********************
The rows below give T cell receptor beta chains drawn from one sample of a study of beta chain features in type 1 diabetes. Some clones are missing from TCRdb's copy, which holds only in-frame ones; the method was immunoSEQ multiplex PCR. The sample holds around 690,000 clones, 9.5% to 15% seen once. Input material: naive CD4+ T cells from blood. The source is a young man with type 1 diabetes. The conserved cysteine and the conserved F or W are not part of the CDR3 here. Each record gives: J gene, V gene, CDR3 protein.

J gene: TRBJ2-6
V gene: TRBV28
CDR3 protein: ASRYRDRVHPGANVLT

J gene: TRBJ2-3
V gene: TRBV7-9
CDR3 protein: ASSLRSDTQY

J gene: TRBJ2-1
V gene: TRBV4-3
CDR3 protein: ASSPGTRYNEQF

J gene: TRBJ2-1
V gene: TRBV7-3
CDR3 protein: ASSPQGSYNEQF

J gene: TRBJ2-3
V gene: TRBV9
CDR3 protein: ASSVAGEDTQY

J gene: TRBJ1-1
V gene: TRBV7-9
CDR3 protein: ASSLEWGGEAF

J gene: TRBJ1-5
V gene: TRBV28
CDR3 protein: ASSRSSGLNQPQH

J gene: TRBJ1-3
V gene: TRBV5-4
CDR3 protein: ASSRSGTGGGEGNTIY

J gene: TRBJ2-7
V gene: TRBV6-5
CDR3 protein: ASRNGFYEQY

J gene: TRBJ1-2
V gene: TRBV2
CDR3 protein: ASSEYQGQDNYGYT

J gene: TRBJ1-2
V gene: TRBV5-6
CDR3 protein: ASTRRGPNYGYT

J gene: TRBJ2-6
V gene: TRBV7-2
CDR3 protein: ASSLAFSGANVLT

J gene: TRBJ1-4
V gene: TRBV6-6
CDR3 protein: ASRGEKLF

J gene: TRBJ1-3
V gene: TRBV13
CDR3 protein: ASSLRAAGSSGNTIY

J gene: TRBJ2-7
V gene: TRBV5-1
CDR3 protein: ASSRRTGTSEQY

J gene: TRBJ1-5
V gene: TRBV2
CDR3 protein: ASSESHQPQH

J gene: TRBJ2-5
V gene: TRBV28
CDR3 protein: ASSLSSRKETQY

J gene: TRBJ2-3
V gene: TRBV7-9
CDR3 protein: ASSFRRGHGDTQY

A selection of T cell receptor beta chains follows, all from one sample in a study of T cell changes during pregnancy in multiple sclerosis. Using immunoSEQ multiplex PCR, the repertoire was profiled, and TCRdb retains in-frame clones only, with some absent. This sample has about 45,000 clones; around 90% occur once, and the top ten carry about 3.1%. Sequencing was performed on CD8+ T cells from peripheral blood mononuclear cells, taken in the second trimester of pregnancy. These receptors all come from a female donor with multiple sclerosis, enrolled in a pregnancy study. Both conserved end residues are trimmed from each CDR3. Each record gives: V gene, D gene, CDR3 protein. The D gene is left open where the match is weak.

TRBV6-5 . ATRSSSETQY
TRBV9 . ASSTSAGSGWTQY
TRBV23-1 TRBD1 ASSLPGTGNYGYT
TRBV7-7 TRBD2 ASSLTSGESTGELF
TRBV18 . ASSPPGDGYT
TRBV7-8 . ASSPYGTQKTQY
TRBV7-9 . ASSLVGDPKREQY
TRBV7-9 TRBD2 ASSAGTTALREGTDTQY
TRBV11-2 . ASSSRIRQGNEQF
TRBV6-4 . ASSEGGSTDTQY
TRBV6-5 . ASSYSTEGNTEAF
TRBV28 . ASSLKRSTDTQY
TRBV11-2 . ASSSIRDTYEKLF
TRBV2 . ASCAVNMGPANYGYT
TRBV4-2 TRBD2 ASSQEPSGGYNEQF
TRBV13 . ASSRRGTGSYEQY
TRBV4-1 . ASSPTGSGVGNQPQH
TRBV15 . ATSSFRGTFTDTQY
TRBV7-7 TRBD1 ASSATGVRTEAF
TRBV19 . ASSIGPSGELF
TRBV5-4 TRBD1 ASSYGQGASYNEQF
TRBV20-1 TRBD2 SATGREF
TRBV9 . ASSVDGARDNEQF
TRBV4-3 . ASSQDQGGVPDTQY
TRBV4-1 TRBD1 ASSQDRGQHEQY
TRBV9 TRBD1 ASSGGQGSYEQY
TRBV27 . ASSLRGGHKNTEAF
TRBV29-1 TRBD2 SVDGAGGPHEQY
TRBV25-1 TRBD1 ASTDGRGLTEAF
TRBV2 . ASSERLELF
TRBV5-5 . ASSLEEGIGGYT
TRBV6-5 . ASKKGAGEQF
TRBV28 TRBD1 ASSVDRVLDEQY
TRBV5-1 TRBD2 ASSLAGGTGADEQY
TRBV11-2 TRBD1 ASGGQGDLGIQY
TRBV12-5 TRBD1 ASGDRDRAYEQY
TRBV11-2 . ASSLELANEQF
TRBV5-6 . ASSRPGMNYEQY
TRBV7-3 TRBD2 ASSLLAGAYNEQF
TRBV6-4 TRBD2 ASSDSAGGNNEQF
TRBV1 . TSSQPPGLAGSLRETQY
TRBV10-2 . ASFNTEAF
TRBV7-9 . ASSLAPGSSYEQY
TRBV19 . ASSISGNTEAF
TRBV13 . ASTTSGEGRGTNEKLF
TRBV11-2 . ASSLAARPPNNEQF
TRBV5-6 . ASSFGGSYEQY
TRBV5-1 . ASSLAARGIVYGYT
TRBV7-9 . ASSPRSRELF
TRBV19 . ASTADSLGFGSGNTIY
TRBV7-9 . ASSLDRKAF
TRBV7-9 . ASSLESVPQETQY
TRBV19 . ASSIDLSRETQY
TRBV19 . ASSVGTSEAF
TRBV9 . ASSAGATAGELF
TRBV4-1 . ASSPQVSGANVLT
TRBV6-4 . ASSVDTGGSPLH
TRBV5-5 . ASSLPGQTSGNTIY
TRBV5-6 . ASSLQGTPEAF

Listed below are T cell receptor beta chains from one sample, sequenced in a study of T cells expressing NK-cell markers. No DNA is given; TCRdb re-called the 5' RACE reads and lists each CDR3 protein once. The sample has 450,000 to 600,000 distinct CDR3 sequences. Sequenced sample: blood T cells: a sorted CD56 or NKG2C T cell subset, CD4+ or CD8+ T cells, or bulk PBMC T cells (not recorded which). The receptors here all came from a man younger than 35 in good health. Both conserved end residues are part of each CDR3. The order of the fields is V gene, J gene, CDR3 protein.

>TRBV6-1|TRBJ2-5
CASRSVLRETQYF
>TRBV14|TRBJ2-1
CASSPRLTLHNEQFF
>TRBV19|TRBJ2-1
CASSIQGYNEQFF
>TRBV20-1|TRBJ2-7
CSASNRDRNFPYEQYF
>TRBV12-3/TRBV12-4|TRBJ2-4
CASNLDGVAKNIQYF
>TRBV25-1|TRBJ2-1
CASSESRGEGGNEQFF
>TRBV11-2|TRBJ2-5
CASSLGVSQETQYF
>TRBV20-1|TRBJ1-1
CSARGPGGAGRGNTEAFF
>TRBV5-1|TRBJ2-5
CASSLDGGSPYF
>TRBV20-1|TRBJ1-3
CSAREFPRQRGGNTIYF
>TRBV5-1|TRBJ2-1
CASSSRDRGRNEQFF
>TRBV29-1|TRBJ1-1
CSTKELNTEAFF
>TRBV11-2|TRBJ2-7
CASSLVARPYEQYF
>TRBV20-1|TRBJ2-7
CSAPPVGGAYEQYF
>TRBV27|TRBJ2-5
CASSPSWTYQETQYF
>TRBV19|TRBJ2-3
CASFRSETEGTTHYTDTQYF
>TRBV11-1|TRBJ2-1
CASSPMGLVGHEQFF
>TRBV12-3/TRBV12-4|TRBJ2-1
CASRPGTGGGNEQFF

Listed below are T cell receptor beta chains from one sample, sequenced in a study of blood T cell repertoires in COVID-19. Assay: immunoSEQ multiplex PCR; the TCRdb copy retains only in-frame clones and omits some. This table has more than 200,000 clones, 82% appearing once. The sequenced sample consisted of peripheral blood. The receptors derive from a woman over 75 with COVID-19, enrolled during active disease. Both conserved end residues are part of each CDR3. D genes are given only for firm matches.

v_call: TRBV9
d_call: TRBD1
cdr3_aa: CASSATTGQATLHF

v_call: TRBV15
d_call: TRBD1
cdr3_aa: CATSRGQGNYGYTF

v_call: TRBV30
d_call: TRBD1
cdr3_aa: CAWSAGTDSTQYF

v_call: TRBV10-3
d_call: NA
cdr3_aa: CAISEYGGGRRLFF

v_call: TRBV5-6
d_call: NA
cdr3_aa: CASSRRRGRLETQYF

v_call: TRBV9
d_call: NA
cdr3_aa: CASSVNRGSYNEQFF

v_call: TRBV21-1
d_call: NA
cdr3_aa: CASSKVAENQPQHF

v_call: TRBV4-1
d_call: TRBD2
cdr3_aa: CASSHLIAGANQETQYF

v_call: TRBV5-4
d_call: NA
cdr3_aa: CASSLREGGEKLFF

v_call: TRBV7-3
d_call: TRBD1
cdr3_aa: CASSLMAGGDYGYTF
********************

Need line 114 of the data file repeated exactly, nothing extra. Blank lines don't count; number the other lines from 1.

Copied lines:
TRBV5-5 . ASSLPGQTSGNTIY